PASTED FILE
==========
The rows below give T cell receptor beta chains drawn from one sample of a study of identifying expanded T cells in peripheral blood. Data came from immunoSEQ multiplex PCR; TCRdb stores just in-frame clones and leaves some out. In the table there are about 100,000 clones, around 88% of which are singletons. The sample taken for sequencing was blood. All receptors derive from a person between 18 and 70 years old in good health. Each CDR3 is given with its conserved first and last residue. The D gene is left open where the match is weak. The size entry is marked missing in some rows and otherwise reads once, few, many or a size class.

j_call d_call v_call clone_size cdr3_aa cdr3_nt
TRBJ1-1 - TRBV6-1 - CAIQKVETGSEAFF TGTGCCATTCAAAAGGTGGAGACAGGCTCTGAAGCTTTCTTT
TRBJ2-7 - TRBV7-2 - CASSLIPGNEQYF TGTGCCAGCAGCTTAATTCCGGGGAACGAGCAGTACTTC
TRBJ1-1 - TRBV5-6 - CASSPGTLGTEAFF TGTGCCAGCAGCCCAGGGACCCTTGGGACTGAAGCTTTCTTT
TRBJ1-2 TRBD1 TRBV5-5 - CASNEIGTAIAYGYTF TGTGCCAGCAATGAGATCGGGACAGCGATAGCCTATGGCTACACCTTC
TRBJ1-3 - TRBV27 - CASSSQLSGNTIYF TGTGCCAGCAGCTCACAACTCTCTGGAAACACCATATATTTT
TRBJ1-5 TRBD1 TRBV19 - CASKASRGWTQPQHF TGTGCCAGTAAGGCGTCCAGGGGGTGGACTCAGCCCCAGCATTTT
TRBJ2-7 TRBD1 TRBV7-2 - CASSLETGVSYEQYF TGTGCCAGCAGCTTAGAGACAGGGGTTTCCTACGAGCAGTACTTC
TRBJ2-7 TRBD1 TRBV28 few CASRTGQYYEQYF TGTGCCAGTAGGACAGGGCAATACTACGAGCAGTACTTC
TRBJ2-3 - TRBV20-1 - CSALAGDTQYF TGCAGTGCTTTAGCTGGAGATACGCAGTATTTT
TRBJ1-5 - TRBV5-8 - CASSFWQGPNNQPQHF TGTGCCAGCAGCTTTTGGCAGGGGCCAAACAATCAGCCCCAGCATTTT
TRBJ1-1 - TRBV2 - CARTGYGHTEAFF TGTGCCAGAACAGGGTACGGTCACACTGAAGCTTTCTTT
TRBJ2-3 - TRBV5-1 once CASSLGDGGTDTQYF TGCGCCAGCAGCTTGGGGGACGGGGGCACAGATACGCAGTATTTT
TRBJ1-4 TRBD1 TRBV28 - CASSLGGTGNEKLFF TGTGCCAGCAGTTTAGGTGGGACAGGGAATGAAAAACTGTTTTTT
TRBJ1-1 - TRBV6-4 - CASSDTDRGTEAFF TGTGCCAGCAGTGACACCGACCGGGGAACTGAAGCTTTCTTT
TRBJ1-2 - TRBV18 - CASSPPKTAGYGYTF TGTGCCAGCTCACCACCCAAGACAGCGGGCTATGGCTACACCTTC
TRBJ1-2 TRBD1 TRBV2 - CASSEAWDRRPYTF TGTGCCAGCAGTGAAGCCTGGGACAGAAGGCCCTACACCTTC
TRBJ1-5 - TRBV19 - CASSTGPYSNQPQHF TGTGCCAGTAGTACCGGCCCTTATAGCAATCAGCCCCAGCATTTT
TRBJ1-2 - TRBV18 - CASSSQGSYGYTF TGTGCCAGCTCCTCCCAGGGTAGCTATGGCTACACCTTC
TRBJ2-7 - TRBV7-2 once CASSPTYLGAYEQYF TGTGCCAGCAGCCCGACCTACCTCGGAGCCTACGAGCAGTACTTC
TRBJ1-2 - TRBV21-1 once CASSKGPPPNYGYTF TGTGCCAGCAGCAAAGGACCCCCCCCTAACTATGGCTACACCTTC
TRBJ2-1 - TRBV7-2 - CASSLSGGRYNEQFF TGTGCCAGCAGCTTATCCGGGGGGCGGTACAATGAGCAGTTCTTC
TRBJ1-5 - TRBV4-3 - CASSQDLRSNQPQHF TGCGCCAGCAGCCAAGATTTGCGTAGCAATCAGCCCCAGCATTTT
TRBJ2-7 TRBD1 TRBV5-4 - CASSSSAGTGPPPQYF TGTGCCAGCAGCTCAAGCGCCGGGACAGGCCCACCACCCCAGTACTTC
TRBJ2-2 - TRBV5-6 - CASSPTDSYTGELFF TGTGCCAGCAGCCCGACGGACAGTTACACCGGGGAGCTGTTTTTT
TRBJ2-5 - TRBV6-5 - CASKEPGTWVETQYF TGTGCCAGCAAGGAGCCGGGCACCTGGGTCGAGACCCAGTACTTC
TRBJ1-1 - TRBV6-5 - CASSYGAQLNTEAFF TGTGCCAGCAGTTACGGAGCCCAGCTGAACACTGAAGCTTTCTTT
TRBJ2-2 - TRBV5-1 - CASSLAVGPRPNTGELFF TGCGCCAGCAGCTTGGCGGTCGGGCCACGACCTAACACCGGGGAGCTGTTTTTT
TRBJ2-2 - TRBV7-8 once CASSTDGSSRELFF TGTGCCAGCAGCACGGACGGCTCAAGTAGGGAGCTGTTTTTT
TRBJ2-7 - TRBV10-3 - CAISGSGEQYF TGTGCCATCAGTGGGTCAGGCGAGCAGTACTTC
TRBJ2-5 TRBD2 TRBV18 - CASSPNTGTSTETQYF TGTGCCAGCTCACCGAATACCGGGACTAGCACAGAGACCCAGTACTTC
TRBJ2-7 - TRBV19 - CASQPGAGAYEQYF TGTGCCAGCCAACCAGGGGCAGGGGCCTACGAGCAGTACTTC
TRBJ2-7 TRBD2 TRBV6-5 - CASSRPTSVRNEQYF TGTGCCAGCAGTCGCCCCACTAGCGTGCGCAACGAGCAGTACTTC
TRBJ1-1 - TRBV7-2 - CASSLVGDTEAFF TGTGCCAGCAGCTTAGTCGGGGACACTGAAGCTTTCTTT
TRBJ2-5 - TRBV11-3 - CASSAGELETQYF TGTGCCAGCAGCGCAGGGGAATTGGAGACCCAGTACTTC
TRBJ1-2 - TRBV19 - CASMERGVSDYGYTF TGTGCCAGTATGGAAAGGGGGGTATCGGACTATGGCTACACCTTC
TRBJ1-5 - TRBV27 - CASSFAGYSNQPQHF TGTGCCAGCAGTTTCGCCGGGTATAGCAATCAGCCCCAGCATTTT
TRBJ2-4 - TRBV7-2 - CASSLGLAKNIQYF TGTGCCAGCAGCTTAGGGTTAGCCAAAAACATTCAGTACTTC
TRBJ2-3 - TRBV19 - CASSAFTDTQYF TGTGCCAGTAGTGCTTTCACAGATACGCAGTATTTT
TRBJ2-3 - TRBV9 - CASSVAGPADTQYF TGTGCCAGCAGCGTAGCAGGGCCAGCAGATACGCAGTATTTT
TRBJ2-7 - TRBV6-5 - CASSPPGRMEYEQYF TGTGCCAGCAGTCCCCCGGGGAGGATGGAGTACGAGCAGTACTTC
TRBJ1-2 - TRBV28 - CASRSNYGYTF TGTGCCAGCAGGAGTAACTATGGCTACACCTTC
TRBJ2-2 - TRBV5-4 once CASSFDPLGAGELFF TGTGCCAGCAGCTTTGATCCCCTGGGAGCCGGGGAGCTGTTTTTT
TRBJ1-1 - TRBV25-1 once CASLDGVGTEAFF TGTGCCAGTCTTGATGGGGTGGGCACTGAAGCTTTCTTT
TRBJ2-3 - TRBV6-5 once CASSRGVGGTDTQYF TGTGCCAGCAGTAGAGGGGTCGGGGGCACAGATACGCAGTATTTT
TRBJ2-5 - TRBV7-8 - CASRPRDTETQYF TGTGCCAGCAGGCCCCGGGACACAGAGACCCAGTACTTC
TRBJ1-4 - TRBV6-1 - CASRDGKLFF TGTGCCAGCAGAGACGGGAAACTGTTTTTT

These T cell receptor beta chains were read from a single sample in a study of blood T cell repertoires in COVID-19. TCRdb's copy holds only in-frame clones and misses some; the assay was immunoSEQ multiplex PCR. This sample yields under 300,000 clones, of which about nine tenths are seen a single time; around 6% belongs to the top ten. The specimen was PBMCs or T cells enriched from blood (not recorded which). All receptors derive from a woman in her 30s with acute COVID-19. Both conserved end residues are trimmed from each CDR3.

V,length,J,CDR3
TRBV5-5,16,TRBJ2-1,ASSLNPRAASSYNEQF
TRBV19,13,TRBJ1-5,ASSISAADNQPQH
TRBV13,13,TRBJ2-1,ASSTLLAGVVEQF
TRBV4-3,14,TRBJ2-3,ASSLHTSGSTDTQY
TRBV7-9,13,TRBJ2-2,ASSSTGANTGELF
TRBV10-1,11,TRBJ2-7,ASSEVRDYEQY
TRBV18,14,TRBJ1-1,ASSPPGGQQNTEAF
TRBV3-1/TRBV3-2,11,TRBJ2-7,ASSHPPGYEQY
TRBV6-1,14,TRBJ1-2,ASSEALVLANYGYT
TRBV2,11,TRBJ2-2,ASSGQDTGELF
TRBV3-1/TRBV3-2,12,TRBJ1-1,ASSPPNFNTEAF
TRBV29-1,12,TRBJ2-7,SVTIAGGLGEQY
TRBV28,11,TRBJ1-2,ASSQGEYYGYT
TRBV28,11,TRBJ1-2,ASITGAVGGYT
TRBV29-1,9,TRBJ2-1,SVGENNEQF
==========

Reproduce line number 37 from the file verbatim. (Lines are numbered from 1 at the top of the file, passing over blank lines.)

TRBJ1-2 - TRBV19 - CASMERGVSDYGYTF TGTGCCAGTATGGAAAGGGGGGTATCGGACTATGGCTACACCTTC